Agile Methodology is an evolutionary approach to software development that involves the project being divided into multiple sprints of work or iterations. Similar to the waterfall approach, each iteration includes steps including requirements gathering, design, development, testing, and maintenance. Typically, an iteration lasts between two and eight weeks.

Agile Methodology

In the first phase of Agile, a company publishes an application with a few high-priority features.

Customers or end users provide you with comments regarding the application’s performance after it is released. After adding a few new features and making the necessary modifications, you re-release the application this is the second cycle.

Until the desired software quality has been met, you repeat this complete process.

Why Does It Matter?

So why is there all of this protest? Software quality has been shown to increase with the implementation of these techniques. Organizations working on different software and operations projects cooperate more effectively, cut down on lead times and friction, integrate and test code continuously, and release more frequently.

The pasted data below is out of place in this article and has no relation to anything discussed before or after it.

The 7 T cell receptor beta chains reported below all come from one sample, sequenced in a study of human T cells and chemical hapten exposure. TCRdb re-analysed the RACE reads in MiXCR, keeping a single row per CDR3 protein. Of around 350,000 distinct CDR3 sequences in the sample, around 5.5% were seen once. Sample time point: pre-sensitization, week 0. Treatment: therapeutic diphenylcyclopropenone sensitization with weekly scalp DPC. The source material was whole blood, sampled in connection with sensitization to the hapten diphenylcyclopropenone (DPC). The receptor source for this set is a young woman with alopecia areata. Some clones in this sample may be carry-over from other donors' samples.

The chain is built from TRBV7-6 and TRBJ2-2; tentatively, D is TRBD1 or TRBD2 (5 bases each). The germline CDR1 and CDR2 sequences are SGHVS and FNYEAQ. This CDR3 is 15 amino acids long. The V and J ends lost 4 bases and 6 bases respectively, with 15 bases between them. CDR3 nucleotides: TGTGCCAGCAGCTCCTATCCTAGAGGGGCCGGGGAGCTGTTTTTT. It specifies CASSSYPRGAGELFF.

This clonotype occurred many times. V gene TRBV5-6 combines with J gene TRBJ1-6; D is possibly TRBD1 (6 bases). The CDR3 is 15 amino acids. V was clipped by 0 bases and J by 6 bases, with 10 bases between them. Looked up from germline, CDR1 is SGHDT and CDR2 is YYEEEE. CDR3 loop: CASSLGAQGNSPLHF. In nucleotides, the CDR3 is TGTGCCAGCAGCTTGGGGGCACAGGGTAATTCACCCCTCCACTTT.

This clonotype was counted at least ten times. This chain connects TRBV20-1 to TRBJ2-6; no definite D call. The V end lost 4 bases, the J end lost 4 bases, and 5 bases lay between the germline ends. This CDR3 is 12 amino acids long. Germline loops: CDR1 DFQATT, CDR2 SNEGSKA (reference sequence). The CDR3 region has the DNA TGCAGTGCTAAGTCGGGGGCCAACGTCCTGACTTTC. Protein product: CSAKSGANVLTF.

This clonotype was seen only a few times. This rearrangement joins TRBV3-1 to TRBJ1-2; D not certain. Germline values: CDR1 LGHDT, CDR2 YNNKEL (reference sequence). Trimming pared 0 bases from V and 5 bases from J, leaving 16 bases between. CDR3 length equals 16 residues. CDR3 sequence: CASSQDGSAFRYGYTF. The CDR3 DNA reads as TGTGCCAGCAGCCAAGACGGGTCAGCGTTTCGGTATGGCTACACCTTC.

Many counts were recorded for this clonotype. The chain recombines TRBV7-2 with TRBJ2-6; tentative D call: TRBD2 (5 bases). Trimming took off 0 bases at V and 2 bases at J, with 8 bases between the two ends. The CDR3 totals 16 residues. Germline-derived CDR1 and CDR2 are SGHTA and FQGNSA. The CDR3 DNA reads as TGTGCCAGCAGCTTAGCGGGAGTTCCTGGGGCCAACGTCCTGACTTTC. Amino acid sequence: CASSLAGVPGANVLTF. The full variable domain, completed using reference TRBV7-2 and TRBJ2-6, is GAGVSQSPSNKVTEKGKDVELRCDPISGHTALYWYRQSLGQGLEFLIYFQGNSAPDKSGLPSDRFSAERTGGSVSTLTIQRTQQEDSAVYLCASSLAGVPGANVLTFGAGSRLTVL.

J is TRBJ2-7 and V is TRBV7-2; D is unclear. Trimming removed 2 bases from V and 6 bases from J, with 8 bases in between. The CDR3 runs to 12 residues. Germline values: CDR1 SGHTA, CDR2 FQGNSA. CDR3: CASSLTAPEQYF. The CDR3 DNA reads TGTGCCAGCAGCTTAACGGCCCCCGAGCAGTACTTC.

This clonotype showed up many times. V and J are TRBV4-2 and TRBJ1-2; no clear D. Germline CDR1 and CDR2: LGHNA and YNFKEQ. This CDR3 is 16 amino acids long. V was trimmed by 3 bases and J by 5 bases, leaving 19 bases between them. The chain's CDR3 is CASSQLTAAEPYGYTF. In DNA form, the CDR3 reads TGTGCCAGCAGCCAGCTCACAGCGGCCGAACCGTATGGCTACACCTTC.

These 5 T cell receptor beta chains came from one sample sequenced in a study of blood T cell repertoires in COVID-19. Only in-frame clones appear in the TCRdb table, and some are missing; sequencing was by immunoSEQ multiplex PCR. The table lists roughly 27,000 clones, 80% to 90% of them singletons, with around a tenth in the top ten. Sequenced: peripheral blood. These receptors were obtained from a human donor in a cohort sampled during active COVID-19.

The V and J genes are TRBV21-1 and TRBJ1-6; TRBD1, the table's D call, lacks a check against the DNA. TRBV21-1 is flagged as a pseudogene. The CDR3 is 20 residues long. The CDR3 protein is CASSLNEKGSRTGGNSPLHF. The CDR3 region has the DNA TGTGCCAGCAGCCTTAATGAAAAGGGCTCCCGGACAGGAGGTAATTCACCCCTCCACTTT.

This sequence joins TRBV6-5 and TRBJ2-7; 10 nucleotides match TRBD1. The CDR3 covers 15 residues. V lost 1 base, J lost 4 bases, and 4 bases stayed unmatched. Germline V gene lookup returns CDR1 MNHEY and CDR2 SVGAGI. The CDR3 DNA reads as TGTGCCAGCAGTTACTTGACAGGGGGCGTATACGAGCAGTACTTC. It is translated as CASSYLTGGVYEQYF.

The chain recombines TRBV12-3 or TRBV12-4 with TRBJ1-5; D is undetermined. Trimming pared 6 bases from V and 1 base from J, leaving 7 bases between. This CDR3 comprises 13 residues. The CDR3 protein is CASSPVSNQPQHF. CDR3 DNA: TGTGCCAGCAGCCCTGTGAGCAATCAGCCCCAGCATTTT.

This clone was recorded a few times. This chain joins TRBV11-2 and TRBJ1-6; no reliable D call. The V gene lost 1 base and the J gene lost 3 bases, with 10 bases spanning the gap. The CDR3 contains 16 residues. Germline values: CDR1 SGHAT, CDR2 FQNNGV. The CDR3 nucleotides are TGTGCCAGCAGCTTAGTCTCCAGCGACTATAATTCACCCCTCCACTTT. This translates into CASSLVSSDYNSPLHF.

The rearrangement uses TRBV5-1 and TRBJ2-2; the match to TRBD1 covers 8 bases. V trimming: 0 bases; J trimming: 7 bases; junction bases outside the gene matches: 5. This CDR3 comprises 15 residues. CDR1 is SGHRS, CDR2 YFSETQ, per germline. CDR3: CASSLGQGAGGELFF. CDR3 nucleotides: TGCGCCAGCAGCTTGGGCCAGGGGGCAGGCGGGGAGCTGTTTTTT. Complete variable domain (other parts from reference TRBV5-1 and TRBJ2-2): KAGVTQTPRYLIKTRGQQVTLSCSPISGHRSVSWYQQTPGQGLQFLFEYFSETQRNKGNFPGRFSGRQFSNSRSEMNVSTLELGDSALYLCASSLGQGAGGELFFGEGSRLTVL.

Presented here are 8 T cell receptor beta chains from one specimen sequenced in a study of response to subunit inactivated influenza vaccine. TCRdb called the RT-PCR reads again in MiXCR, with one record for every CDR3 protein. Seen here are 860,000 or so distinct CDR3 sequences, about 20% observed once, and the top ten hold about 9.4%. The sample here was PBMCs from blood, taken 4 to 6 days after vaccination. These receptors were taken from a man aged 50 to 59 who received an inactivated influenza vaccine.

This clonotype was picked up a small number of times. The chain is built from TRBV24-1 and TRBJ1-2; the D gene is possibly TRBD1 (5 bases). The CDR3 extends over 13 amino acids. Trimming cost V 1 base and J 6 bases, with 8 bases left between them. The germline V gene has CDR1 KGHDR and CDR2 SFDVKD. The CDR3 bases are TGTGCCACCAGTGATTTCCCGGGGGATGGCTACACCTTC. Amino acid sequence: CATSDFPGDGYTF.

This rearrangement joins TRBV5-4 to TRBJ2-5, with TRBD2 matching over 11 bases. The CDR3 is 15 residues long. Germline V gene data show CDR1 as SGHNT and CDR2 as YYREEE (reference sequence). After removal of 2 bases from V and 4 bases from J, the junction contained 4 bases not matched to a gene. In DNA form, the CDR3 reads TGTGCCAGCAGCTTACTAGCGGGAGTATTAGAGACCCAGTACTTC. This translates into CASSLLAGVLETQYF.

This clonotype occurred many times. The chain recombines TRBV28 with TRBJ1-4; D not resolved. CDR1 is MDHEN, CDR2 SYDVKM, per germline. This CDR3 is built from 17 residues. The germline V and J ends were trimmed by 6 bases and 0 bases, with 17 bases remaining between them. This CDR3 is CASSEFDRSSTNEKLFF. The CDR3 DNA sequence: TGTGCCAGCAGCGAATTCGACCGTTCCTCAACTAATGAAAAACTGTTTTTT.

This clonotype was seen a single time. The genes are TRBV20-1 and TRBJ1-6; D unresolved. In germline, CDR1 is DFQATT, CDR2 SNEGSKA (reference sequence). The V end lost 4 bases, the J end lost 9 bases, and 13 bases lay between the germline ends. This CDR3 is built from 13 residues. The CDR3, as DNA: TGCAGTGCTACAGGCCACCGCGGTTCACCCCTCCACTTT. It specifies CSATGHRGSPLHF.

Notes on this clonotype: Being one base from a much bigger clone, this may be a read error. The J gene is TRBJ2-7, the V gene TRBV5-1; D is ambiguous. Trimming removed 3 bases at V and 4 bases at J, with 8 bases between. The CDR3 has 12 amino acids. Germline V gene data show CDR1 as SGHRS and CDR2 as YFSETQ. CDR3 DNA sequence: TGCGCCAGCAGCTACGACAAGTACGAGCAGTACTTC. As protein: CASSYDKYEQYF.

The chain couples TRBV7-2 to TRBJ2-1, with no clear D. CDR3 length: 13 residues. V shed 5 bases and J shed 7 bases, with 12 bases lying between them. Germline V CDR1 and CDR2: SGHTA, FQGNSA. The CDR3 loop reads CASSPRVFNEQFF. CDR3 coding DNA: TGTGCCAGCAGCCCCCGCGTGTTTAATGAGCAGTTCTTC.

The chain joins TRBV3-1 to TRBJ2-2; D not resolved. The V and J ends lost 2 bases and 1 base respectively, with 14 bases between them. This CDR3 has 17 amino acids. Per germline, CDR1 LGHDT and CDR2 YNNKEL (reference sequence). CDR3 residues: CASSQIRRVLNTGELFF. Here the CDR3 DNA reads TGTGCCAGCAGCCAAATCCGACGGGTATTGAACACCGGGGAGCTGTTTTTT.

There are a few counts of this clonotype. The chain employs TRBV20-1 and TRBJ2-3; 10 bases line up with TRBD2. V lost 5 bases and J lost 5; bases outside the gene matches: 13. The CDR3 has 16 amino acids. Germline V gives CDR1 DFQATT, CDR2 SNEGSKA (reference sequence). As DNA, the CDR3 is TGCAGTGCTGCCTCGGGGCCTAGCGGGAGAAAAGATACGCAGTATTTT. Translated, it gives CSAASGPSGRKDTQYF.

It all comes down to identifying process inefficiencies and creating a culture of open communication and trust. Handling mistakes and unplanned tasks, utilizing automation, and placing a strong emphasis on observability to obtain insightful feedback are further components of it.

The process of developing software, updating it, and releasing it is accelerated by DevOps.